Steps for Avoiding the Flu

It’s Influenza Season!
Steps for Avoiding the Flu

By Kirsten Falcone, RN
Hilbert College Wellness Center

According to the Centers for Disease Control and Prevention (CDC), as of January 13, New York State’s reports of flu monitoring are “high.” There is a reporting rate of more than 10 patients per 100,000 population, in almost every county of the state, which is considered “widespread.” Though this is concerning, and nobody wants to come down with the flu, there is no need for alarm. There are ways you can avoid contracting it, and spreading it to others.

What is the flu? Influenza (flu) is a contagious infection that spreads most easily each year from October to May (flu season). A virus causes the flu. Coughing, sneezing and personal contact are the ways it spreads. Everyone is susceptible to the flu virus, but symptoms can vary by age and immunity status. Typical symptoms are fever with chills, sore throat, achy muscles, unexplained fatigue, coughing, headache and a runny or stuffy nose.

The flu causes thousands of deaths in the United States every year. Many more are hospitalized. Most of these people are immunity challenged, such as infants and young people, people 65 and older, pregnant women, and others with compromised immune systems.

Follow these Precautions. The following are steps you should take to make certain you do not contract the flu or give it to anyone else.

  • Wash your hands often. Did you know that washing your hands is the best-proven way to reduce the spread of illness? Wash your hands before and after touching food, after using the bathroom, after contact with another person (such as shaking hands), and after they are soiled. You can also wash your hands as soon as you walk in the door of your dorm room or home, to keep your roommate or family from catching anything you drag in with you. Hands can become “soiled” even if they do not appear that way. Some ways this can happen are by touching your face, touching common surfaces that may contain microorganisms, or from poor hygiene.
  • Carry hand sanitizer. If you are not able to wash your hands, using a gel hand sanitizer is an acceptable alternative. Use enough to wet the entire area, and rub it in until the gel is dry. (Two exceptions exist when hands are visibly soiled, or you have already used hand sanitizer several times.)
  • Do not touch your face without clean hands. Always wash your hands or use hand sanitizer after you touch your face.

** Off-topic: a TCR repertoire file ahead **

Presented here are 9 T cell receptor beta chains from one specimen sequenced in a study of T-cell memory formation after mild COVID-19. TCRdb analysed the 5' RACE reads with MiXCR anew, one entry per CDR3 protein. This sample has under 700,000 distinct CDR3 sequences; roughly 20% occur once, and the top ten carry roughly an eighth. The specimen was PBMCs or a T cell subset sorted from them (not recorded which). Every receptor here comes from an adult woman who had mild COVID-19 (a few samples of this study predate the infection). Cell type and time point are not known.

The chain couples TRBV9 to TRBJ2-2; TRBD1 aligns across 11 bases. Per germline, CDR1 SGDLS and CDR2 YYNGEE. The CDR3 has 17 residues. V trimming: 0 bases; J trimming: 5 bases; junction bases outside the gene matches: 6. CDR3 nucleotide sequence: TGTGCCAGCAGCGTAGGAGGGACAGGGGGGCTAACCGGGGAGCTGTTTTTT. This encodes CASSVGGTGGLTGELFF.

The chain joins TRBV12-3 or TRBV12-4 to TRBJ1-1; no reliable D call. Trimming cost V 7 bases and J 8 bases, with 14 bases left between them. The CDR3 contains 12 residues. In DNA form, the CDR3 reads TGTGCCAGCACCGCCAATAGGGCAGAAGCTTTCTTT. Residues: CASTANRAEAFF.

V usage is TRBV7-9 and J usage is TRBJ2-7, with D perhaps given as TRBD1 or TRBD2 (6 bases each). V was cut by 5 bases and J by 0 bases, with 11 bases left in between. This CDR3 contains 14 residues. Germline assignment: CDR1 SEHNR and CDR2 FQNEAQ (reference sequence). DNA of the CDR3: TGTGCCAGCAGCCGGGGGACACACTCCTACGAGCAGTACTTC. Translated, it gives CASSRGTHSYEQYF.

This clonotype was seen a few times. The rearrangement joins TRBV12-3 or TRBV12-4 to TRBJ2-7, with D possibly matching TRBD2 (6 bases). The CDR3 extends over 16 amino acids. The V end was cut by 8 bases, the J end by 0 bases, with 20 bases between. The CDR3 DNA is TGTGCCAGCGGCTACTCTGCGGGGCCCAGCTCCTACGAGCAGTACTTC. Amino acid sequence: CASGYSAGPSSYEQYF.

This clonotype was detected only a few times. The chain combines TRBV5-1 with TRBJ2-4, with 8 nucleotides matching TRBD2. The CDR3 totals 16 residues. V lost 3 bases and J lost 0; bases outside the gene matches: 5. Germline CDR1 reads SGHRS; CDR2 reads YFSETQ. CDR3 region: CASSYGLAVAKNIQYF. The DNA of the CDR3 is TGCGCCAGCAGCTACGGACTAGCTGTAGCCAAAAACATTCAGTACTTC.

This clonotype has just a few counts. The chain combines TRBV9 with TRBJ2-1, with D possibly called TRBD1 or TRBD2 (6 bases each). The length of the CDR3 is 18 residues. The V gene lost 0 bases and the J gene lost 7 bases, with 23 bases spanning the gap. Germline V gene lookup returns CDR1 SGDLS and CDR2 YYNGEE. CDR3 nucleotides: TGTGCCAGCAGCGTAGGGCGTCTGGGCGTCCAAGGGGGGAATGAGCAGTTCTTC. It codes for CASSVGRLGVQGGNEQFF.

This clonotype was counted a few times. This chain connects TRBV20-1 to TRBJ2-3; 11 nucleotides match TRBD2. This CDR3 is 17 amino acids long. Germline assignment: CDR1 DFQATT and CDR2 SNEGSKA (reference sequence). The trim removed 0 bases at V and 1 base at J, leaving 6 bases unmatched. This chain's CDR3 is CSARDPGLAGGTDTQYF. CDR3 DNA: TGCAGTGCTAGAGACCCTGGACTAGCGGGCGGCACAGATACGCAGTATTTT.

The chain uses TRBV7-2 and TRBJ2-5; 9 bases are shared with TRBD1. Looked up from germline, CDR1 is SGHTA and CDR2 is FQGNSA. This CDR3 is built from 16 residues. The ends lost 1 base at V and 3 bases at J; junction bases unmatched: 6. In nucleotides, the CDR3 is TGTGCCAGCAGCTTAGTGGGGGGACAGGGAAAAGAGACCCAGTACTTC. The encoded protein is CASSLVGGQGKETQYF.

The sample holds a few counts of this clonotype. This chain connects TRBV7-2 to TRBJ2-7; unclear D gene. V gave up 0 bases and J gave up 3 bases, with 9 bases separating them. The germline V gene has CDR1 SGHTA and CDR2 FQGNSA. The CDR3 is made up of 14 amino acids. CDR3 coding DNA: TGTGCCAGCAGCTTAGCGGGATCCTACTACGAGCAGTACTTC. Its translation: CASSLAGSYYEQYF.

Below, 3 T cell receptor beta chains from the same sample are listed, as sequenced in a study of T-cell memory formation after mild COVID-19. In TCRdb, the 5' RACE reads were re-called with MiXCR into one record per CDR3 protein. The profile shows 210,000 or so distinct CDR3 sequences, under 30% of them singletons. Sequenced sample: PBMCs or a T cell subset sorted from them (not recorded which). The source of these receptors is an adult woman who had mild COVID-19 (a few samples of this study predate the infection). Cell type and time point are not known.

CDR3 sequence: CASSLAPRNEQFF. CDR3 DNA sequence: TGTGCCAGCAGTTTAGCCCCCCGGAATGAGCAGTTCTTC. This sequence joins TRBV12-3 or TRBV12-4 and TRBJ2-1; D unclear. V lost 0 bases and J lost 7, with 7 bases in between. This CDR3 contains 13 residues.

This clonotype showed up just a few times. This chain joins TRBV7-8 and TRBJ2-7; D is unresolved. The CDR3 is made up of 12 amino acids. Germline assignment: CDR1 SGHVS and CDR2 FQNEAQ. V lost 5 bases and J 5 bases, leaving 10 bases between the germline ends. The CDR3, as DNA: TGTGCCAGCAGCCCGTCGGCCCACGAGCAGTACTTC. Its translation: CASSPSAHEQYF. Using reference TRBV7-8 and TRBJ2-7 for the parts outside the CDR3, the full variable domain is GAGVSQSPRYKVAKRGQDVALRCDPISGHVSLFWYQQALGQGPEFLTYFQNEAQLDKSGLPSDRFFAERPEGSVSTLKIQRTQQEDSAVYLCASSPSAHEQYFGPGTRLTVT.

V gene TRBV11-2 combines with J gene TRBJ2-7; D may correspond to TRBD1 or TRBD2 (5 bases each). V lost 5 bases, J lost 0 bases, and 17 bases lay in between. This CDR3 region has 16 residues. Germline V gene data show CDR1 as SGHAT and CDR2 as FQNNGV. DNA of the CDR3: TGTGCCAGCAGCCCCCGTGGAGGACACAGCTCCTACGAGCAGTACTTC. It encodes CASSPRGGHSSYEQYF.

• Get a flu shot. It is not too late for a flu shot. There are pluses and minuses for attaining a flu shot. On the minus side, it may or may not contain the specific virus that is going around, it takes up to two weeks for it to protect you, you can still get sick from viruses not in the vaccine, and there is a minute chance you could get a reaction to the shot. On the flip side, the flu shot is inexpensive; it very well could protect you against exactly what is going around, and when populations are vaccinated, the incidence of flu-related deaths decreases.
  • Stay away from sick people. The flu can spread through droplets in the air up to six feet away!
  • Stay home if you are sick. If you have a fever or cannot contain your coughs and sneezes, just stay home. There are many immunocompromised people in the world (the elderly, the very young, pregnant women, and people with certain illnesses), and you would not want to be responsible for passing a deadly virus to them! The CDC recommends staying home for 24 hours or more after your fever “breaks” or ends.
  • Cough and sneeze into a tissue, and then wash your hands. The popular advice given today is to cough and sneeze into your elbow, and this would be good advice if all elbows were large enough to stop every emission from your cough or sneeze. In my opinion, some of the spray does end up going around your elbow, ending up in the air. In addition, your elbow now needs cleaning! It is better just to have a tissue ready, and cough or sneeze into that. You could even cough into your bare hands (imagine that!), as long as you go wash them with soap and water, promptly!
  • Call the doctor. Chances are your illness will run its course in a few days to a week or two. However, when in doubt, a quick call to the doctor will help you sleep better by reassuring you that your symptoms do point to the flu, and you may be a candidate for some antiviral medications. (Note: Antibiotics will not work with the flu virus, since they kill bacteria, not viruses.)
  • Follow a healthy lifestyle. A healthy lifestyle is simply taking good care of your body and mind. Ways to do this are by getting 7 to 9 hours of sleep nightly, exercising at least 3 or 4 times per week, drinking plenty of water, avoiding pop and too much caffeine, eating healthfully, avoiding junk food, not smoking or vaping, not overdrinking, getting fresh air, spending time with positive people, following your faith, and more. If you do not follow a healthy lifestyle, you will be among the aforementioned immunocompromised people!

The flu is going around! If you take these steps, you will have a much higher likelihood of stopping it in its tracks.

 

For more information about the flu, visit these resources:

Centers for Disease Control and Prevention (CDC)
Weekly U.S. Influenza Surveillance Report Map:
https://www.cdc.gov/flu/weekly/index.htm#ILIMap

How Flu Spreads:
https://www.cdc.gov/flu/about/disease/spread.htm

How to Prevent the Flu
https://www.cdc.gov/flu/consumer/prevention.htm

Everyday Health
How long does the flu last?:
https://www.everydayhealth.com/flu/guide/how-long-does-the-flu-last/

 

 

 

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